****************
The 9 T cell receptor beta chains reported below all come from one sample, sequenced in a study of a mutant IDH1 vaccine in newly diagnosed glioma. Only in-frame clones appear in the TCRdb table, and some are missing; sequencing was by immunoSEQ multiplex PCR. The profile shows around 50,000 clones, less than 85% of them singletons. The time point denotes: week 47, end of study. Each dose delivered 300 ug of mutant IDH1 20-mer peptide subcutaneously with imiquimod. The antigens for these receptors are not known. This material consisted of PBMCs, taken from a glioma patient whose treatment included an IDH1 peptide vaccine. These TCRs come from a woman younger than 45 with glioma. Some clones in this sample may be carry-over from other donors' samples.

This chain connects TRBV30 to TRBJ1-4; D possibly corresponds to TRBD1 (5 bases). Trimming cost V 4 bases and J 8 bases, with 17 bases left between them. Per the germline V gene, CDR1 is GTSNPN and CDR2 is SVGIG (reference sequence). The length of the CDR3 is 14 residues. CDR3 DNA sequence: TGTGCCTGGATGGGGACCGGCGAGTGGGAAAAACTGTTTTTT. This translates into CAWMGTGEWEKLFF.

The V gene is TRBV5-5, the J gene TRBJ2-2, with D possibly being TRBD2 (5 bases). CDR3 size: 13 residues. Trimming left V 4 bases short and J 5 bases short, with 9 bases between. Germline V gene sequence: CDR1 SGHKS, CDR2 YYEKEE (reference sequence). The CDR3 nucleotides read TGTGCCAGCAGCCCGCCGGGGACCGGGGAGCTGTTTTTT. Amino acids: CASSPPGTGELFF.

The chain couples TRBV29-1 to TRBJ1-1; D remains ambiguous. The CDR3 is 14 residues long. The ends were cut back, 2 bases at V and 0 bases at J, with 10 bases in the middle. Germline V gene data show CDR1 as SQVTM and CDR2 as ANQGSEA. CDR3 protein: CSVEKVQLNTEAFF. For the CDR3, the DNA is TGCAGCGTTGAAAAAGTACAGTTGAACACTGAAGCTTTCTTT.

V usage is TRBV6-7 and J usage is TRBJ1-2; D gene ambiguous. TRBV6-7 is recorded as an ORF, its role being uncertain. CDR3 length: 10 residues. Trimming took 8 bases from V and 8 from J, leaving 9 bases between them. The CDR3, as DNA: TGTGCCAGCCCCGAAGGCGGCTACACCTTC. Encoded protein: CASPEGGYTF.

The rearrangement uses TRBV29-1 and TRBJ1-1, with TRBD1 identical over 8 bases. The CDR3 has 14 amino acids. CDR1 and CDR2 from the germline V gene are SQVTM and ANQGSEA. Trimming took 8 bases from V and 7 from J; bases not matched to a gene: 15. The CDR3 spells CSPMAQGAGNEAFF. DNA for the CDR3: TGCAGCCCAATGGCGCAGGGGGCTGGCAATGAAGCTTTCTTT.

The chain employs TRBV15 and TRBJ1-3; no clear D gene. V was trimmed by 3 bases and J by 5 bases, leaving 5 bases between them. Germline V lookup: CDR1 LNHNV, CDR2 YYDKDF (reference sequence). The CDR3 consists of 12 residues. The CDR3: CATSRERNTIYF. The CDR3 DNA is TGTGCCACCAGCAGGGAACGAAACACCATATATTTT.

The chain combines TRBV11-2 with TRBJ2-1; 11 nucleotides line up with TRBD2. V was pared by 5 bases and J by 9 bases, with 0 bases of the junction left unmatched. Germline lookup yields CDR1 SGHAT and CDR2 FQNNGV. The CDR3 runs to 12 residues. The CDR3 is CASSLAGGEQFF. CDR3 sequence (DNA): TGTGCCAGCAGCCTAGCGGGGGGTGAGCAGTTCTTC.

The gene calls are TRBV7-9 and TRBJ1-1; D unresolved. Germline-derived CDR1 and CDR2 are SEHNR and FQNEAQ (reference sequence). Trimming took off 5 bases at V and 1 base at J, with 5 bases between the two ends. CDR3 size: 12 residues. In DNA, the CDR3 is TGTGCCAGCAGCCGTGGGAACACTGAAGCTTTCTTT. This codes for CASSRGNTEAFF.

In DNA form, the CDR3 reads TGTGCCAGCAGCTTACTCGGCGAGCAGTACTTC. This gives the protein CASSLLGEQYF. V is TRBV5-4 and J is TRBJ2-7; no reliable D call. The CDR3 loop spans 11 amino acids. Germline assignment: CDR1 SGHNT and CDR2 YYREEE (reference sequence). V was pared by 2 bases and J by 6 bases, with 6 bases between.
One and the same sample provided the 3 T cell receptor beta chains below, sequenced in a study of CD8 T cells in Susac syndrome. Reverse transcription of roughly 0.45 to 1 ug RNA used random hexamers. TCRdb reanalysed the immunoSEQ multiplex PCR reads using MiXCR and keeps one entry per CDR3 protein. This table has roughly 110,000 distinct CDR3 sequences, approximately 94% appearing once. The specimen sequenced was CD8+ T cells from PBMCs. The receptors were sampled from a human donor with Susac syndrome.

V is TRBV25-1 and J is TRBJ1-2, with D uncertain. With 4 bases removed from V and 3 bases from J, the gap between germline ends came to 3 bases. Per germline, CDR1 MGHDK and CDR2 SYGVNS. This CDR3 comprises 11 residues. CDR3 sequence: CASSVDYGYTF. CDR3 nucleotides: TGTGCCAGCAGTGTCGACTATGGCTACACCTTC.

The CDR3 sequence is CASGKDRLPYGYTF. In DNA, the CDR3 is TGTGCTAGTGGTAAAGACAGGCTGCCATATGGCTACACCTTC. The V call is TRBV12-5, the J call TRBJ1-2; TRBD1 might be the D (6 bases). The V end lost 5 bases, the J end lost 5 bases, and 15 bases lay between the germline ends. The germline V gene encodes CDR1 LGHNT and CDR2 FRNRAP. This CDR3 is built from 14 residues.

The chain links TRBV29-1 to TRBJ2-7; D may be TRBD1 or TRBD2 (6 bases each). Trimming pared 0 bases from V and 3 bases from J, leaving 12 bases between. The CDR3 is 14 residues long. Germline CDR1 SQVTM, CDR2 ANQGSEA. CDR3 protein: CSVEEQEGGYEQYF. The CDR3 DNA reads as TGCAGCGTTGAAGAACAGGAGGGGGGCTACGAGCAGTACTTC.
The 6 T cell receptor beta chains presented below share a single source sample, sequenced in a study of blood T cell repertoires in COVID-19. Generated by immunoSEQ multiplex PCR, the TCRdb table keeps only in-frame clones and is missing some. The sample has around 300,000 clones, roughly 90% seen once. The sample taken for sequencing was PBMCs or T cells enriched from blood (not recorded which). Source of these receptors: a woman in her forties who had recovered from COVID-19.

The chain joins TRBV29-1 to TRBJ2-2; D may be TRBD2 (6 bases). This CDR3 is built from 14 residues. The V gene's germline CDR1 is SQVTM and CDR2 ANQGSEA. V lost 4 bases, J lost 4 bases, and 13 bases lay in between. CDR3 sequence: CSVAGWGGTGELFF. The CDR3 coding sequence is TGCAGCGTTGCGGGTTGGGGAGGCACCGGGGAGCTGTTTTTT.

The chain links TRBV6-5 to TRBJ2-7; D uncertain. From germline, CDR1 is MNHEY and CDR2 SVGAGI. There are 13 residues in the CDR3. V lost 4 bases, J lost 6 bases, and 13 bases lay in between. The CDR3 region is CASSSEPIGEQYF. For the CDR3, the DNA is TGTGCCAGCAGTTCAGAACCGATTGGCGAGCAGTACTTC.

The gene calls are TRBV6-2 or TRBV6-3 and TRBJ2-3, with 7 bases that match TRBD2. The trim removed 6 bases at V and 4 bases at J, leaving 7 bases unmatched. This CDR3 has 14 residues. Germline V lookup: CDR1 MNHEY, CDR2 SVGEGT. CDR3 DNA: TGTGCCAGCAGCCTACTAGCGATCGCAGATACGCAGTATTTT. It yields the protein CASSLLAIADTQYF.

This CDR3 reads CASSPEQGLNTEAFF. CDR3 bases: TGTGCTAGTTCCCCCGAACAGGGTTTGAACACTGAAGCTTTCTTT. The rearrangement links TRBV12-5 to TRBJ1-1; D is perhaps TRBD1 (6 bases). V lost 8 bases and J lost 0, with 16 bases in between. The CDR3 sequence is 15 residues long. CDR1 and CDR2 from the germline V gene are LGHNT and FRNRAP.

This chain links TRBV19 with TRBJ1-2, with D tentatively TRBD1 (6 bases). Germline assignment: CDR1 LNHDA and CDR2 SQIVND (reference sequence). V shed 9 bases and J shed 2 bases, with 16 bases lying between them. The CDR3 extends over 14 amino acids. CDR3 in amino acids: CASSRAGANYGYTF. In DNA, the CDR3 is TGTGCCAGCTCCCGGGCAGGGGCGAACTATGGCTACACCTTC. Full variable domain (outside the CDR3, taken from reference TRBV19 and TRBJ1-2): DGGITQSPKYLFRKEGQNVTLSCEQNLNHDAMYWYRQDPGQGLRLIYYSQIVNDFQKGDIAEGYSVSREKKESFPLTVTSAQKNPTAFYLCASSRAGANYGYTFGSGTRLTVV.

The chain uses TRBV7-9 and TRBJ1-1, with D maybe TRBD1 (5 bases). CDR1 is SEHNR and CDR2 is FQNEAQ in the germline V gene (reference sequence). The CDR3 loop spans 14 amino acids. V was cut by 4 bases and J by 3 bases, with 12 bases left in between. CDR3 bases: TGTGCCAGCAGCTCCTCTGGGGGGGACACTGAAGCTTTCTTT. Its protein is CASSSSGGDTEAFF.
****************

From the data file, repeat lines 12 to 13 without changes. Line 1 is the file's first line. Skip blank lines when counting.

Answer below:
V is TRBV25-1 and J is TRBJ1-2, with D uncertain. With 4 bases removed from V and 3 bases from J, the gap between germline ends came to 3 bases. Per germline, CDR1 MGHDK and CDR2 SYGVNS. This CDR3 comprises 11 residues. CDR3 sequence: CASSVDYGYTF. CDR3 nucleotides: TGTGCCAGCAGTGTCGACTATGGCTACACCTTC.

The CDR3 sequence is CASGKDRLPYGYTF. In DNA, the CDR3 is TGTGCTAGTGGTAAAGACAGGCTGCCATATGGCTACACCTTC. The V call is TRBV12-5, the J call TRBJ1-2; TRBD1 might be the D (6 bases). The V end lost 5 bases, the J end lost 5 bases, and 15 bases lay between the germline ends. The germline V gene encodes CDR1 LGHNT and CDR2 FRNRAP. This CDR3 is built from 14 residues.